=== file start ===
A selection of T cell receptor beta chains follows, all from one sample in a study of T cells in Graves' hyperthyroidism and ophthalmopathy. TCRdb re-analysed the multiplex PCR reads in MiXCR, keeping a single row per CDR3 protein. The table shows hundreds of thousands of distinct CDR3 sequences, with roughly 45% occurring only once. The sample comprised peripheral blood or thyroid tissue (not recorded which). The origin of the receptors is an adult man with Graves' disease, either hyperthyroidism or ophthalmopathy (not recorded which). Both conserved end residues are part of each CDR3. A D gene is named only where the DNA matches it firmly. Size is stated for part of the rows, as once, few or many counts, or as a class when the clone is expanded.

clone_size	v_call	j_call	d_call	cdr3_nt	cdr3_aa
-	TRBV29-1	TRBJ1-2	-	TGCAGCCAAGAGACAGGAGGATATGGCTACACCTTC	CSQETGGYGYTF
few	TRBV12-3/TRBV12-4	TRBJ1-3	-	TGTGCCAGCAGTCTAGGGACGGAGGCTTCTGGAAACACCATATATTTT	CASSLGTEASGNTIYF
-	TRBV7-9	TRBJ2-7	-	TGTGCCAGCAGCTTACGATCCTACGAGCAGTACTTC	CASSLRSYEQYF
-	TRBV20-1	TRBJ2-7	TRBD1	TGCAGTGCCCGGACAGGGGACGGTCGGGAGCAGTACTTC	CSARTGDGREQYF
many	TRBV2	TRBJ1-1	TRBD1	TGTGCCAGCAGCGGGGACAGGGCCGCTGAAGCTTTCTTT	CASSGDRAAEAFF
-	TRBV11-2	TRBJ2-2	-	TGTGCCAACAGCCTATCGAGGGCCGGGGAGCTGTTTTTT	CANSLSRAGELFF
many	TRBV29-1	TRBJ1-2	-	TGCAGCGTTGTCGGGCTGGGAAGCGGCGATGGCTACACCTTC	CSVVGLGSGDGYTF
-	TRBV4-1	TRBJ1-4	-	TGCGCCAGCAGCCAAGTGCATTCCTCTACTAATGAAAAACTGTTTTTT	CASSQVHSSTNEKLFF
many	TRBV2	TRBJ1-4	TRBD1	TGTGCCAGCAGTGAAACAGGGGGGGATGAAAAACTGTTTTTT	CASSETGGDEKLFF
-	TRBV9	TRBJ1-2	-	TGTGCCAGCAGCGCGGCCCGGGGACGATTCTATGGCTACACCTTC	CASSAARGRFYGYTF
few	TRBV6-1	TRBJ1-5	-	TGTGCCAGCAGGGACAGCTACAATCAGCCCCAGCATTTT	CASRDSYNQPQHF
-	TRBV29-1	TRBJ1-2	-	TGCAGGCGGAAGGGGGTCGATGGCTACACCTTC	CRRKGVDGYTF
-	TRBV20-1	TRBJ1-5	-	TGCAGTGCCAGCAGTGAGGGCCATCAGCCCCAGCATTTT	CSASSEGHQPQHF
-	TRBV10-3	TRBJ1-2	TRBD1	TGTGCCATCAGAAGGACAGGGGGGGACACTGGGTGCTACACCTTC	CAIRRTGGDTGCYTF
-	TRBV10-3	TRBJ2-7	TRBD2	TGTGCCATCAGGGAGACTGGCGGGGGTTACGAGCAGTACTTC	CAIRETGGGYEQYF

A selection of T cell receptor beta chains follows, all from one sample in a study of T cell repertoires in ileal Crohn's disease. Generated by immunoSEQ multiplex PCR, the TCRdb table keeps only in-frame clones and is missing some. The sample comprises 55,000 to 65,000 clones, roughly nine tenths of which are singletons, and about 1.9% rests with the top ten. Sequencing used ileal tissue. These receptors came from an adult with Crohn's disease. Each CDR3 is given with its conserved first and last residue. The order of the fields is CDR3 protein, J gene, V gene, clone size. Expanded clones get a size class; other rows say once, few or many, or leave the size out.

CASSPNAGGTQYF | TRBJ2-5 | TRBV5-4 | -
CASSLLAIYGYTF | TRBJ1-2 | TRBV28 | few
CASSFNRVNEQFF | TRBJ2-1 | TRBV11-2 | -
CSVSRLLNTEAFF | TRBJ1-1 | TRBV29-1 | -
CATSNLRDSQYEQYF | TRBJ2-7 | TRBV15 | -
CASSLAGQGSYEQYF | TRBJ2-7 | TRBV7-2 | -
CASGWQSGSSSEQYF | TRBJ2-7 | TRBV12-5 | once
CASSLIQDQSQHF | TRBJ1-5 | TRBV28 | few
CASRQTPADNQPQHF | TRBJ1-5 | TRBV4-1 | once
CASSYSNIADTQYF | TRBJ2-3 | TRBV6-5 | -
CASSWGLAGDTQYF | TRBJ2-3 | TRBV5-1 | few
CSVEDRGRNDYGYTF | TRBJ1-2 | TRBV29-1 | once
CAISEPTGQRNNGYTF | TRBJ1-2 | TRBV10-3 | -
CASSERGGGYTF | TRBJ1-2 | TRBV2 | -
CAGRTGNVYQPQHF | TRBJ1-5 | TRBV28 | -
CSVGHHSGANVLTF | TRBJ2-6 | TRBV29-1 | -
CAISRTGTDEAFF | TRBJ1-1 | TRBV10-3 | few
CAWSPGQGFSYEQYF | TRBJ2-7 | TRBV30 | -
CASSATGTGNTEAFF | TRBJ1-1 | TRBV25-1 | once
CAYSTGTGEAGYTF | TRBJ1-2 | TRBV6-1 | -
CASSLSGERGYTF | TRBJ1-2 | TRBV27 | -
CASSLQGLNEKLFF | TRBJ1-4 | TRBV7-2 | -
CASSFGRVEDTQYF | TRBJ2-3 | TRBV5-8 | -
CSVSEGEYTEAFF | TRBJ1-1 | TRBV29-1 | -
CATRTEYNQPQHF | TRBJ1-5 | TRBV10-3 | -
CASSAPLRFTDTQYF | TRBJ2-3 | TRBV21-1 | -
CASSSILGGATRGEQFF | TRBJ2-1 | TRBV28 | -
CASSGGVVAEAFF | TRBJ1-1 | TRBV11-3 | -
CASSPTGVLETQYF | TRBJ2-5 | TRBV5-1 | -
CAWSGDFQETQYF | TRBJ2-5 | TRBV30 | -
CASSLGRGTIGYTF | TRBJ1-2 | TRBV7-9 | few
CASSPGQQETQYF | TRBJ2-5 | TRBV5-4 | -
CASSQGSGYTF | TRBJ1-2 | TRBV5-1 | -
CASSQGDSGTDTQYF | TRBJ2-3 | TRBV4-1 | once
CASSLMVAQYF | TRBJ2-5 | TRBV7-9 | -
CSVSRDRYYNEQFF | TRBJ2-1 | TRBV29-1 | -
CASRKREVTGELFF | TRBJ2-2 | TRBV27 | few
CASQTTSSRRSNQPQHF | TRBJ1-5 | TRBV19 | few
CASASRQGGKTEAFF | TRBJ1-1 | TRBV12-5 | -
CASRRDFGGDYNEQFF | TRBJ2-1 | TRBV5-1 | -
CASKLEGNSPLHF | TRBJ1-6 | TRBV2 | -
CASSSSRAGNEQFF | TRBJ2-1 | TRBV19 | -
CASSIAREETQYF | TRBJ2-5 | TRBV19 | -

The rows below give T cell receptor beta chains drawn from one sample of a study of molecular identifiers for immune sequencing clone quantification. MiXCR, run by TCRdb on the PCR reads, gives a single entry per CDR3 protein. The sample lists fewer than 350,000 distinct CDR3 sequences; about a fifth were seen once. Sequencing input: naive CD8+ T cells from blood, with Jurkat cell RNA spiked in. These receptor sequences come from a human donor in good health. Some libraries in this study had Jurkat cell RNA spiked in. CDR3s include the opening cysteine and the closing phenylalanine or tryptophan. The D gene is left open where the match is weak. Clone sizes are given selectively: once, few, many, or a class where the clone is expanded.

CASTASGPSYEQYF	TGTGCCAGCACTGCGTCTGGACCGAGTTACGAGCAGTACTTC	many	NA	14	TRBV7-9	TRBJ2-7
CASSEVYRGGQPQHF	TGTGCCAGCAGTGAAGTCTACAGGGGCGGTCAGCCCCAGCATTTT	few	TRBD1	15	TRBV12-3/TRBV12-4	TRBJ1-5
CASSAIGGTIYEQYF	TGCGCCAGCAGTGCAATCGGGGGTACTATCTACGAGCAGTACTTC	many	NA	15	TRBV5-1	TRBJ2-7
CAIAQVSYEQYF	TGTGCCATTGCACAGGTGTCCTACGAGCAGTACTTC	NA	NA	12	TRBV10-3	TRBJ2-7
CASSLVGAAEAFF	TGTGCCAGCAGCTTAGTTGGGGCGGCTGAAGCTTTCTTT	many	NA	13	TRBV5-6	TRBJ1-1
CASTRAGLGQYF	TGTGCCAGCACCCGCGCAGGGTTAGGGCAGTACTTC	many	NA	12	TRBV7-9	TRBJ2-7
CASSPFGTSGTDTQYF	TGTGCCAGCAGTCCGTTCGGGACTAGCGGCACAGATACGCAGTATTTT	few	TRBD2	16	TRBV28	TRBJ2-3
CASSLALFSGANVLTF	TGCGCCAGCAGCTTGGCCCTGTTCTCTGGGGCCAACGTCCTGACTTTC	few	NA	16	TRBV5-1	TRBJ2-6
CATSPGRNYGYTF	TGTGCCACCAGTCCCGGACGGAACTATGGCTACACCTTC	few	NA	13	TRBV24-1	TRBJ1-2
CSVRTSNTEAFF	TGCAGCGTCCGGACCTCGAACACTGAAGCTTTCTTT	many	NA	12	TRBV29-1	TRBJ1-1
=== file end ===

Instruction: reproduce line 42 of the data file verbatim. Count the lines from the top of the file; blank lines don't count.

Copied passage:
CSVSEGEYTEAFF | TRBJ1-1 | TRBV29-1 | -